UTI’s – Are You at Risk?

Posted by GPWHC on 9 July 2018

If you’ve experienced a urinary tract infection (UTI), there’s no doubt you’re familiar with the pain or burning sensation and urge to urinate only to run to ladies room to pee a few drops, if any. Due to our anatomy, women are 50% more likely of getting UTI’s than men. What causes UTI’s and how are they treated?

Pain or burning when you pee is typically the first sign of a UTI. If you experience pain or burning once and not again for the rest of the day and don't show any other signs or symptoms, it’s likely your body has already flushed out the bacteria. If however, all you can think of is how badly you have to pee (and you just went), you probably have a UTI. The majority of UTI’s are caused by the bacterium Escherichia coli. This bacteria irritates the urethra and the lining of the bladder, causing the infection and the constant urge to urinate.

Certain risk factors can increase the likelihood of getting a UTI. Women who are sexually active, or have multiple partners tend to be more at risk. If you have problems emptying your bladder, kidney stones or have a catheter you may also be more prone. If you take a lot of antibiotics, be careful. Heavy use of antibiotics can disrupt the natural flora of the urinary tract causing you to get a UTI. Pregnant women also run a higher risk of developing urinary tract infections due to hormonal changes.

There are many symptoms associated with a urinary tract infection. The most common is the strong urge and increased frequency to go, and burning with urination. Many women also experience pressure and/or pain in the pelvic area. Other symptoms include cloudy or bloody urine, or urine that looks like tea, and has a strong odor. If a urinary tract infection spreads to the kidneys, it’s not uncommon to run a fever.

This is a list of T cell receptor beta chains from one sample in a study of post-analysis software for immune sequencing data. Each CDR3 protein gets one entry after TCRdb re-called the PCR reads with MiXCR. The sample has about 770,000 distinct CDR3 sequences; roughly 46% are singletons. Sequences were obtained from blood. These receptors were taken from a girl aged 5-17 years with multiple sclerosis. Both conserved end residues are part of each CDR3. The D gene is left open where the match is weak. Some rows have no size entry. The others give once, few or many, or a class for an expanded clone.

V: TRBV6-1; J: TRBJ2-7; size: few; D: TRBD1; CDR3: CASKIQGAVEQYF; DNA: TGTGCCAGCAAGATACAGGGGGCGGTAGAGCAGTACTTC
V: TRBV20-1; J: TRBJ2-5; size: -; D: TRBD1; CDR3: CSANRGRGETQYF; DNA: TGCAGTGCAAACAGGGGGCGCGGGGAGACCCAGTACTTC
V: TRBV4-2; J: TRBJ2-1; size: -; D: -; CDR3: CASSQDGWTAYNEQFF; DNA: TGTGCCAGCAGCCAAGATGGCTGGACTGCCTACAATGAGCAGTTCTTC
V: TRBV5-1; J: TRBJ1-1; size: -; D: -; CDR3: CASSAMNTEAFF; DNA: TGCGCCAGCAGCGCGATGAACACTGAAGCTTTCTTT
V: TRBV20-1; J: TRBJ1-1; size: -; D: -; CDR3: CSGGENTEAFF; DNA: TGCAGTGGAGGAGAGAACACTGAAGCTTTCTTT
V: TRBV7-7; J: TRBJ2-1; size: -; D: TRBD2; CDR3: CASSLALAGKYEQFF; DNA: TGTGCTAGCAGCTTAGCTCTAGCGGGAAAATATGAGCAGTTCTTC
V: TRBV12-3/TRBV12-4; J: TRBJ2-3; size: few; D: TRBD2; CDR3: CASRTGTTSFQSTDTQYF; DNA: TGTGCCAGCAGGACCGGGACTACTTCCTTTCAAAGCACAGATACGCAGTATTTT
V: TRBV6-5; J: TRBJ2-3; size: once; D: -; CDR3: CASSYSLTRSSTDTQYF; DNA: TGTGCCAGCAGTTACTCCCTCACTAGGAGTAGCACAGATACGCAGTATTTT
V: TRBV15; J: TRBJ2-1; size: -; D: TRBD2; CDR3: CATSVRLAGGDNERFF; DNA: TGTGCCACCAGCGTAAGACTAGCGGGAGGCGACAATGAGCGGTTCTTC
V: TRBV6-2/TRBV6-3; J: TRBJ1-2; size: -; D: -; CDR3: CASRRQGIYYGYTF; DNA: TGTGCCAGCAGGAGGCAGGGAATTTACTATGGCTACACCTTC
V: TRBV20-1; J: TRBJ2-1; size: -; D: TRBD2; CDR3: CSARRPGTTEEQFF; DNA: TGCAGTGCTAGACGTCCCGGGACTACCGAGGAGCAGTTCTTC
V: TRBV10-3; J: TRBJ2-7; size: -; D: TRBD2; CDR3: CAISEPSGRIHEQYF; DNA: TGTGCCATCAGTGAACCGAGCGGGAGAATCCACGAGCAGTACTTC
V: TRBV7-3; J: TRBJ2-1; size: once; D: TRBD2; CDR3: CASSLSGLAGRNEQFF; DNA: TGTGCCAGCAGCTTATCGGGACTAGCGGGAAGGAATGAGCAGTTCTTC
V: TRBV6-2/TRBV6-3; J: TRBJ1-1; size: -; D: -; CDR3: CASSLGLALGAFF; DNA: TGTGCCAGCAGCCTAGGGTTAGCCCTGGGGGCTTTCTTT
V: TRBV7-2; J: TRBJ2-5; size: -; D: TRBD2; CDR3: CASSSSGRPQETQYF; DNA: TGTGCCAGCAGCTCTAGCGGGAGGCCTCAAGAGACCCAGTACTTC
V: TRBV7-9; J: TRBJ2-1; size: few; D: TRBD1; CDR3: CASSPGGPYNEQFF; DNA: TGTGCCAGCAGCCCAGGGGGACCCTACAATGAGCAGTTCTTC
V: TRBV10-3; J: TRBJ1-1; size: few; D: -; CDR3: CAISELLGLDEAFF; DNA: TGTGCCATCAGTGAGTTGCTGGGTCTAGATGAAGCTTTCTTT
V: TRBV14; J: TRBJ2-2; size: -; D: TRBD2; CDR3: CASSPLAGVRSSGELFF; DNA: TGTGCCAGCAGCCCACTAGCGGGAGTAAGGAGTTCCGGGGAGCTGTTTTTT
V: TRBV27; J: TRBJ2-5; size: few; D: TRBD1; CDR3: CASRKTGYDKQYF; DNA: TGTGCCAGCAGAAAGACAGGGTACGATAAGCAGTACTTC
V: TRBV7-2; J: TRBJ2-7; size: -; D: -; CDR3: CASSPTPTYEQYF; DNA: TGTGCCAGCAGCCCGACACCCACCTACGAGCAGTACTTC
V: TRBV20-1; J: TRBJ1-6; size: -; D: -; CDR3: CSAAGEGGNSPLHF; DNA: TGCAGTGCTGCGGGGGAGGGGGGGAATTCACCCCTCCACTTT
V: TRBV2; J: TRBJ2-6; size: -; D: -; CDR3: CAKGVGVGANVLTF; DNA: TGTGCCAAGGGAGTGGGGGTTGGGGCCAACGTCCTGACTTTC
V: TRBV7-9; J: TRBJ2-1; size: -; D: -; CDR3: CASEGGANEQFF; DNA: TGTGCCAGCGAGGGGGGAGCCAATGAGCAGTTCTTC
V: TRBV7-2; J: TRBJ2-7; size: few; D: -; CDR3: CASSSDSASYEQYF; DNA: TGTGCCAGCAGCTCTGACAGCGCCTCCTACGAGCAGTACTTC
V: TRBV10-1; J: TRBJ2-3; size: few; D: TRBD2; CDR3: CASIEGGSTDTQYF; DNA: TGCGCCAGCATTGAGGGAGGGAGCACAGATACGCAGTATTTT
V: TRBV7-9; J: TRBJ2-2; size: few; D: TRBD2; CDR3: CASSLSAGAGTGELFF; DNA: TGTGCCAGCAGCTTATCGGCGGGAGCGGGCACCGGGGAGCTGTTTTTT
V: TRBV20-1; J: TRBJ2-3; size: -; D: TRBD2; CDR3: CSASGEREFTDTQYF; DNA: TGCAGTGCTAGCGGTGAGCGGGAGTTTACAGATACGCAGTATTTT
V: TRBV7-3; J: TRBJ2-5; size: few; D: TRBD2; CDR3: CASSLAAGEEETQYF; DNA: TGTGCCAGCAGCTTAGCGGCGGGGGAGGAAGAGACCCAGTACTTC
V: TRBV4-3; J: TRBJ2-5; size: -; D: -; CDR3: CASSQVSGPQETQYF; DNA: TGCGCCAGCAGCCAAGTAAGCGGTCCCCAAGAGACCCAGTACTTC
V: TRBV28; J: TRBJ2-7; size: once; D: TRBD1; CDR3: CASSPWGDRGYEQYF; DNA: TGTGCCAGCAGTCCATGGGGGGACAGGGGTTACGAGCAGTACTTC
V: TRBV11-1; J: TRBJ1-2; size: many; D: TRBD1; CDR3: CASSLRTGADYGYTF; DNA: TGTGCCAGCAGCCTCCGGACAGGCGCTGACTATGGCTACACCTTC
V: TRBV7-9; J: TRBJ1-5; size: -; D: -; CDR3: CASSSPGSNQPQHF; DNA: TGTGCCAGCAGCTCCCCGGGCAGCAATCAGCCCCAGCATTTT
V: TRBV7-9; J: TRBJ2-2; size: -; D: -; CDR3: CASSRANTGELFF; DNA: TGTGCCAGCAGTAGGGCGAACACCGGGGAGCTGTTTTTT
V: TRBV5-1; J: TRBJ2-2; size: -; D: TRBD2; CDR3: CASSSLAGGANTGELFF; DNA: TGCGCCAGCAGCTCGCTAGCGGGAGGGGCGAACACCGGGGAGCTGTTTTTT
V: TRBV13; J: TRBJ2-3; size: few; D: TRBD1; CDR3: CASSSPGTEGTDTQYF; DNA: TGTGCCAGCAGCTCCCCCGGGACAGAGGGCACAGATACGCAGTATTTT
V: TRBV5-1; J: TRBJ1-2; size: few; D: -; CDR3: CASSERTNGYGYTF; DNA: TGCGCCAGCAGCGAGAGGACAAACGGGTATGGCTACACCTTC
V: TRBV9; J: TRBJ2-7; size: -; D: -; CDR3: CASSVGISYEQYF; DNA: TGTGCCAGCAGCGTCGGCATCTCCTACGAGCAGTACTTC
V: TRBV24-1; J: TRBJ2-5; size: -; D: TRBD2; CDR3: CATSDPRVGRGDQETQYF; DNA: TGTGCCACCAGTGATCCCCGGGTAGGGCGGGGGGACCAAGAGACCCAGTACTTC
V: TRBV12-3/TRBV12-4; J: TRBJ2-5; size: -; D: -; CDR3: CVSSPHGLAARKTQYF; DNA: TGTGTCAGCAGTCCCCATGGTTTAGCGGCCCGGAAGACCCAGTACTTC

If you’re on the high risk side of the fence, there are several measures you can take to reduce the risk of developing a urinary tract infection:

  • Drink lots of water daily and urinate frequently.
  • Avoid alcohol and caffeine; both can irritate the bladder.
  • Wear cotton underwear and loose-fitting clothing.
  • Take showers instead of baths.
  • Avoid using any perfumed products, or oils in the genital area.
  • Urinate shortly after sex.
  • Wipe from front to back after urinating and bowel movement.
  • Keep the genital area clean.
  • Use sanitary pads or menstrual cups over tampons.
  • Avoid using a diaphragm or spermicide for birth control.

The most common and effective form of treatment for a UTI is antibiotics. Sometimes, bacteria develop a resistance to antibiotics. It’s important to visit your doctor and have a urine culture performed. Results from your urine culture can help your doctor select an antibiotic treatment that will work best for you. It’s imperative to see your doctor if you are experiencing any UTI symptoms and get treated before it becomes a more severe infection involving your kidneys.

Past Posts

FAQ’s About PAP’s
Why Prenatal Care Is Important for You and Your Baby
UTI’s – Are You at Risk?
Staying Safe in the Summer Sun
Do I have the Baby Blues or Postpartum Depression?
Heart Health – Aging with grace and strength
HPV & Cervical Cancer
Avoiding Holiday Weight Gain
Biotin (Vitamin B7) - May Interfere with Lab Tests
Overactive Bladder & Menopause
Breastfeeding Benefits for Moms
Adjusting to Life with a Newborn
Zika Virus – 2017 Update
What Are My Birth Control Options?
Date Rape – It’s Not Your Fault
Menopause: Symptoms & Solutions
Endometriosis – What Is It & What Are Your Options?
A Day In the Life Of An Anorexic
I had an abnormal pap smear what does this mean?
What is a hysterectomy?
Osteoporosis-Big word, bigger problem
End of the Year
Your Teen's Sex Life
It's a difficult topic-Sexual assault
After the baby
Stress and your health
October is Breast Cancer Awareness month
September Cancer Awareness Month
What is menopause?
Teen Eating Disorders


Great Plains Women's Health Center

© 2019 Great Plains Women's Health Center
site by DAWA

ACOG SCOPE Certified is the registered certification trademark or certification trademark of the American Congress of Obstetricians and Gynecologists.